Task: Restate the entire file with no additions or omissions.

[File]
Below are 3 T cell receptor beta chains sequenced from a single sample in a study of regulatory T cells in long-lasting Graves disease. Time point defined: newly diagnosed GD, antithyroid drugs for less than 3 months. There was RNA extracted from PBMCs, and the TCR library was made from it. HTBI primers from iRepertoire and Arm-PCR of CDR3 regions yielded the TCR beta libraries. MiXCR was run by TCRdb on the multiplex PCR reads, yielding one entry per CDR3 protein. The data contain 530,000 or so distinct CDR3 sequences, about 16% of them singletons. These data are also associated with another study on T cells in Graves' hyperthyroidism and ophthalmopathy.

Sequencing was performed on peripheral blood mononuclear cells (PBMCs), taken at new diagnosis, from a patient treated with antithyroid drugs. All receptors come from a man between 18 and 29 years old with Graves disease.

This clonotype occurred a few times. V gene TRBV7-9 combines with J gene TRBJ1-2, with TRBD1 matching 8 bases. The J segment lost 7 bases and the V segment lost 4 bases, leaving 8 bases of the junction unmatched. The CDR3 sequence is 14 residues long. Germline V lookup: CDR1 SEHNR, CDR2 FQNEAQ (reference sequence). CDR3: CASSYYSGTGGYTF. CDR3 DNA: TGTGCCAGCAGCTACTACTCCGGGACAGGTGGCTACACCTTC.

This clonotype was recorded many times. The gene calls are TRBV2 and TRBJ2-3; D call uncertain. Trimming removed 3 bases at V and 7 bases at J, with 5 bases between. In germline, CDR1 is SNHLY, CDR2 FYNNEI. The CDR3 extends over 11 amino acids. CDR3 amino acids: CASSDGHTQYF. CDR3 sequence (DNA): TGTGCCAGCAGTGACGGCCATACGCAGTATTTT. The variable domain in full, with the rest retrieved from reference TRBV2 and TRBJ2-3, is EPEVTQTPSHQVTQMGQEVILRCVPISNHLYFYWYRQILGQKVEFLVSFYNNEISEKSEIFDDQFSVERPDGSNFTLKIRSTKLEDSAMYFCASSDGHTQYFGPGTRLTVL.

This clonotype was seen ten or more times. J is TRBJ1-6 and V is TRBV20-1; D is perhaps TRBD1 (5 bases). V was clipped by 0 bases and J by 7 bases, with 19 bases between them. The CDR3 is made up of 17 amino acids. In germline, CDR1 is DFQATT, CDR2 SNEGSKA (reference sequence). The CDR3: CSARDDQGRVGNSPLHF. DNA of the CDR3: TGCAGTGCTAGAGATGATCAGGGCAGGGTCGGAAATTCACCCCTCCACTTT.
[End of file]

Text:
Below are 3 T cell receptor beta chains sequenced from a single sample in a study of regulatory T cells in long-lasting Graves disease. Time point defined: newly diagnosed GD, antithyroid drugs for less than 3 months. There was RNA extracted from PBMCs, and the TCR library was made from it. HTBI primers from iRepertoire and Arm-PCR of CDR3 regions yielded the TCR beta libraries. MiXCR was run by TCRdb on the multiplex PCR reads, yielding one entry per CDR3 protein. The data contain 530,000 or so distinct CDR3 sequences, about 16% of them singletons. These data are also associated with another study on T cells in Graves' hyperthyroidism and ophthalmopathy.

Sequencing was performed on peripheral blood mononuclear cells (PBMCs), taken at new diagnosis, from a patient treated with antithyroid drugs. All receptors come from a man between 18 and 29 years old with Graves disease.

This clonotype occurred a few times. V gene TRBV7-9 combines with J gene TRBJ1-2, with TRBD1 matching 8 bases. The J segment lost 7 bases and the V segment lost 4 bases, leaving 8 bases of the junction unmatched. The CDR3 sequence is 14 residues long. Germline V lookup: CDR1 SEHNR, CDR2 FQNEAQ (reference sequence). CDR3: CASSYYSGTGGYTF. CDR3 DNA: TGTGCCAGCAGCTACTACTCCGGGACAGGTGGCTACACCTTC.

This clonotype was recorded many times. The gene calls are TRBV2 and TRBJ2-3; D call uncertain. Trimming removed 3 bases at V and 7 bases at J, with 5 bases between. In germline, CDR1 is SNHLY, CDR2 FYNNEI. The CDR3 extends over 11 amino acids. CDR3 amino acids: CASSDGHTQYF. CDR3 sequence (DNA): TGTGCCAGCAGTGACGGCCATACGCAGTATTTT. The variable domain in full, with the rest retrieved from reference TRBV2 and TRBJ2-3, is EPEVTQTPSHQVTQMGQEVILRCVPISNHLYFYWYRQILGQKVEFLVSFYNNEISEKSEIFDDQFSVERPDGSNFTLKIRSTKLEDSAMYFCASSDGHTQYFGPGTRLTVL.

This clonotype was seen ten or more times. J is TRBJ1-6 and V is TRBV20-1; D is perhaps TRBD1 (5 bases). V was clipped by 0 bases and J by 7 bases, with 19 bases between them. The CDR3 is made up of 17 amino acids. In germline, CDR1 is DFQATT, CDR2 SNEGSKA (reference sequence). The CDR3: CSARDDQGRVGNSPLHF. DNA of the CDR3: TGCAGTGCTAGAGATGATCAGGGCAGGGTCGGAAATTCACCCCTCCACTTT.